Amy Gelfand, Sharp Skirts Developer and Impressive Freelancer
Lately, I’ve been checking out Sharp Skirts, an online Q & A and forum-based community for women entrepreneurs, pretty regularly. While looking into who was involved in creating the site I discovered the incredibly talented freelance developer, Amy Gelfand. I got to speak with Amy, who developed the Sharp Skirts website, as she took some time out for me while we video-Skyped and chatted about her interesting career path that landed her in web development, where she has built up an extremely impressive portfolio.
TechFemme: How did you get involved with doing the site design for Sharp Skirts?
Amy Gelfand: I was networked through to Carla (Thompson, founder of Sharp Skirts) who was looking for a WordPress developer. We both live in Austin. We ended up building it on the Joomla platform.
TF: As a freelancer, what types of projects do you work on?
AG: My main competencies are email marketing, email templates, making websites.
TF: For the websites, do you do development plus UI design?
AG: I’ve found that it’s a good idea to take advantage of other people’s skills and brainpower. I used to try to do everything but it works out better when I get others involved.
TF: How did you get started in tech?
AG: I majored in English and I only every thought about being a literature professor. I did not start using a computer until my first 9-to-5 job after grad school. That was over 10 years ago, so even though I got a late start, I have been at it for quite a while. I was initially a desktop publisher at an engineering firm, and although I did not want to stay in that position, it still yielded so many valuable training opportunities that I was able to leverage into a brilliant second career that it was worthwhile to persevere and squeeze every drop of experience from it that I could while I was there.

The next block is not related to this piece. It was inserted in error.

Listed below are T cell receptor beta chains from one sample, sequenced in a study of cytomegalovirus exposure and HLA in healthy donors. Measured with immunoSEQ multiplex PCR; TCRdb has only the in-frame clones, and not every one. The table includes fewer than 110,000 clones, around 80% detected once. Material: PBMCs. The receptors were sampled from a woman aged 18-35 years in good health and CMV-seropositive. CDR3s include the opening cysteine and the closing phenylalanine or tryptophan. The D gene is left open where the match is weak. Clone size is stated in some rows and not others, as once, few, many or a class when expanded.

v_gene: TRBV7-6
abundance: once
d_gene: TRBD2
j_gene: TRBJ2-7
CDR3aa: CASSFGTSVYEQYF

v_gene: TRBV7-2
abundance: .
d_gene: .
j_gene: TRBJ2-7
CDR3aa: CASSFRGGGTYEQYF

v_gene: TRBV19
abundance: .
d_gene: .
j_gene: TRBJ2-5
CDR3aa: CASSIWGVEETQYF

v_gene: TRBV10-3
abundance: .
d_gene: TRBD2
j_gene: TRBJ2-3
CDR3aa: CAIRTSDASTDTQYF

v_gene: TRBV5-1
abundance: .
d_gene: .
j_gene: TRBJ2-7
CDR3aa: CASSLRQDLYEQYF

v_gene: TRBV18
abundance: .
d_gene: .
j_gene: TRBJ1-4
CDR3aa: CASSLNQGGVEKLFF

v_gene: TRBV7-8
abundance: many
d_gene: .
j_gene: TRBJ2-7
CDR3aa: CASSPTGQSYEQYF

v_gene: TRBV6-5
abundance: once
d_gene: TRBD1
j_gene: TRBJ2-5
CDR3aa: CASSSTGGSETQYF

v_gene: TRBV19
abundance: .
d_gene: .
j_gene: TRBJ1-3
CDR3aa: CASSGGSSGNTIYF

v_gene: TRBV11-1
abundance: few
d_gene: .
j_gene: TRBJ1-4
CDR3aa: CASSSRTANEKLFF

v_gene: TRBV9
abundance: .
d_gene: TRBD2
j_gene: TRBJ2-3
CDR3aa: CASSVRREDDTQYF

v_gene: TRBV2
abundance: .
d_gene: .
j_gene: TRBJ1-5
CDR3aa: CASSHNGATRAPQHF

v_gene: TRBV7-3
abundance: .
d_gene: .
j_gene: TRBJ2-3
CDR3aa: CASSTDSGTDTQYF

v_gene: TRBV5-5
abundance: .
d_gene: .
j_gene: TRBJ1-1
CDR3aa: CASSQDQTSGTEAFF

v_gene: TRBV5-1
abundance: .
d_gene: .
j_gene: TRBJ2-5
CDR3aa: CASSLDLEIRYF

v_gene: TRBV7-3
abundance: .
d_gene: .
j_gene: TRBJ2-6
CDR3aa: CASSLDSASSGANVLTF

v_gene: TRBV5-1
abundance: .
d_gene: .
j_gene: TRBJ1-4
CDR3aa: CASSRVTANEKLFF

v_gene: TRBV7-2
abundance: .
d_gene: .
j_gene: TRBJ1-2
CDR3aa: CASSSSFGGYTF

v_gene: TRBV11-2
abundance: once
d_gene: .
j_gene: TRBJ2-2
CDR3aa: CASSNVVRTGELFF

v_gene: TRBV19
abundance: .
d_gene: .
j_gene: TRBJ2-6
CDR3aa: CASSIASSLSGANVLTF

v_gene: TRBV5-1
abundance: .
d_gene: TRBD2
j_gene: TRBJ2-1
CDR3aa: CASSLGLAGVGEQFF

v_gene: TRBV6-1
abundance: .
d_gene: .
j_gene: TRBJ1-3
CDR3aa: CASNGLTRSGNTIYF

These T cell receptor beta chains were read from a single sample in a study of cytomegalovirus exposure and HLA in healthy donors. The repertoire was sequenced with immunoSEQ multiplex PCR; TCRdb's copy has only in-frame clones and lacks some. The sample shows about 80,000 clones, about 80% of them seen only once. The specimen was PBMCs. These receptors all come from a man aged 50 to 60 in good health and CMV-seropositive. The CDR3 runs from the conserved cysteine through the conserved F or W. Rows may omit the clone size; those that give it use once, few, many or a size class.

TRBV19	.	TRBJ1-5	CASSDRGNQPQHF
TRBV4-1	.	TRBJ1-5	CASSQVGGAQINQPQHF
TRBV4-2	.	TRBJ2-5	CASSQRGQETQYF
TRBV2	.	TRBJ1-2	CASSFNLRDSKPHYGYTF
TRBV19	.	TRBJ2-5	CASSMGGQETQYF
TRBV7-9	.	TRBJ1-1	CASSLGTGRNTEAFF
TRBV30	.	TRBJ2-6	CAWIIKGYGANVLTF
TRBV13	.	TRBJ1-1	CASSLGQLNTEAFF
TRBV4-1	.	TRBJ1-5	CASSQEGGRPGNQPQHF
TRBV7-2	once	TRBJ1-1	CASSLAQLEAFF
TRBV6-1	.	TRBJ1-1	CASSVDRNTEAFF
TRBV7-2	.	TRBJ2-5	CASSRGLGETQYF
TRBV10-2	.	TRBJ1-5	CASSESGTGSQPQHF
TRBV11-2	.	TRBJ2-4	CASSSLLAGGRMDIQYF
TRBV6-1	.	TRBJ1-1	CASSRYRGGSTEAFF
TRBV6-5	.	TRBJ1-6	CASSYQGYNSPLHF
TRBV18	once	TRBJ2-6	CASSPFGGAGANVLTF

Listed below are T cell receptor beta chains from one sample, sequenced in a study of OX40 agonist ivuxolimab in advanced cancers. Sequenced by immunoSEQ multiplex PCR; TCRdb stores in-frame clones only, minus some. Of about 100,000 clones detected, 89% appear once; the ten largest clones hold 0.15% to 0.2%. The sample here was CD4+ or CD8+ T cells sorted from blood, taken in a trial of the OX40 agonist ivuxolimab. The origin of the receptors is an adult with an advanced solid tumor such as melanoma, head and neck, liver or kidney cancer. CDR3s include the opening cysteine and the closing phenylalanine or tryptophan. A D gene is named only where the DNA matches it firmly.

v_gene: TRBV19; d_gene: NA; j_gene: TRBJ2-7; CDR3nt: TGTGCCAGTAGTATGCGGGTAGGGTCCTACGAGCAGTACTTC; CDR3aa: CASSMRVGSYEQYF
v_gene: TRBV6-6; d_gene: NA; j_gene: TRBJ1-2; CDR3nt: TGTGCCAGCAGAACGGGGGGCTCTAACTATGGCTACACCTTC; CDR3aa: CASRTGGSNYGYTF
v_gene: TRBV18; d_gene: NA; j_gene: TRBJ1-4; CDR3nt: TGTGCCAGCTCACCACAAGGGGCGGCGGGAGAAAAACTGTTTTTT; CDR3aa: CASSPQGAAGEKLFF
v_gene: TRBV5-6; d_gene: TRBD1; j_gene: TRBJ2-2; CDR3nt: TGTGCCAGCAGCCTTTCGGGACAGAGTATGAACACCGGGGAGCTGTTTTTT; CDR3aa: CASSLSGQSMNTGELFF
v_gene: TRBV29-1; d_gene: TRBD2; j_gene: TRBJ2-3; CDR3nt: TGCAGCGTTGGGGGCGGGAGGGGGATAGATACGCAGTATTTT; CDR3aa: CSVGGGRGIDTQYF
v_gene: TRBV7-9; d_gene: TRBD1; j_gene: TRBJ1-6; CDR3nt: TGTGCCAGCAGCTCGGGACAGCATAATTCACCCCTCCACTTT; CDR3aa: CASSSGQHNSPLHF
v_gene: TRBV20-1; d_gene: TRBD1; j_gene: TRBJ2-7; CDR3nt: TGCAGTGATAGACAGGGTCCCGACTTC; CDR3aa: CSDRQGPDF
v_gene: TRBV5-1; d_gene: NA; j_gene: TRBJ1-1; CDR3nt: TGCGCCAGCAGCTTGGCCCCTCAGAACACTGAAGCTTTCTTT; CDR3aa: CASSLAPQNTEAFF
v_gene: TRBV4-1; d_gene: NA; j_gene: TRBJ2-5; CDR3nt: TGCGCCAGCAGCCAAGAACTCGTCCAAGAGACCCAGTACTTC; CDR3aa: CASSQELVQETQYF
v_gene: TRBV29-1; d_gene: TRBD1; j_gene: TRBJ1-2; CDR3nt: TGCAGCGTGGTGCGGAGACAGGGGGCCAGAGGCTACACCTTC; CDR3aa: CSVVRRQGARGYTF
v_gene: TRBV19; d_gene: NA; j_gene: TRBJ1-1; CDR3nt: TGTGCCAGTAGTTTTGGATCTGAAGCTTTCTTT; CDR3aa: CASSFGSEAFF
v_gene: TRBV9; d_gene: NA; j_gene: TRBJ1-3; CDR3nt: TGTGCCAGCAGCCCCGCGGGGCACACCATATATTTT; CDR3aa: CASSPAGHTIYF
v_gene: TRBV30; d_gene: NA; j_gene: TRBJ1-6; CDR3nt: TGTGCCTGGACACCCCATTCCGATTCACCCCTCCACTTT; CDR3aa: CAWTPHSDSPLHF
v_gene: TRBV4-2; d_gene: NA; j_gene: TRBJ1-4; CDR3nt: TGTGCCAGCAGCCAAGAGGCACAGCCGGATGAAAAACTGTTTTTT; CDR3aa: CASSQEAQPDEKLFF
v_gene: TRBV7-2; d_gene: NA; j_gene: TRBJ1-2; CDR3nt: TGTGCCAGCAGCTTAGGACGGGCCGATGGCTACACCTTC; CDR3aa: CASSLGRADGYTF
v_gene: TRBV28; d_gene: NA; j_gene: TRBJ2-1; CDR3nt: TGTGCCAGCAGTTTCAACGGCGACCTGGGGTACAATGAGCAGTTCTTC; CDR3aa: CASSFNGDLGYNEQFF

TF: How did you go about building your development skills?
AG: I think the tools and framworks that are available make it possible for anyone smart and motivated to be much more of a developer than they could have been 10 years ago. It’s easier to learn if you have a job that lets you expand your skills, like I did, but I also took Community College classes in Photoship, Illustrator and basic design.
TF: What are ways we can get more young girls interested in a career in technology?
AG: I’m not sure why they aren’t interested. Could it be that women aren’t interested in the types of careers they think are available in technology? Maybe it’s more about marketing different types of tech careers they’ll be interested in?
TF: How would you recommend getting into a career in tech to women interested in doing so?
AG: Look for opportunities to learn within their current companies. Even if you’re not happy in your job there, sometimes it makes sense to do what you don’t want to do in order to yield long term results.
What’s uniquely inspiring about Amy is that she’s largely self-taught. She didn’t major in Math, Computer Science or regular Science. She had an interest, saw an opportunity and worked hard to develop the necessary skills to be a developer and now she’s a star at it, with references that would make anyone blush and clients all over the world. Most impressively is one very telling quality about her business – she doesn’t do any advertising. All her work comes from referrals. She’s that great.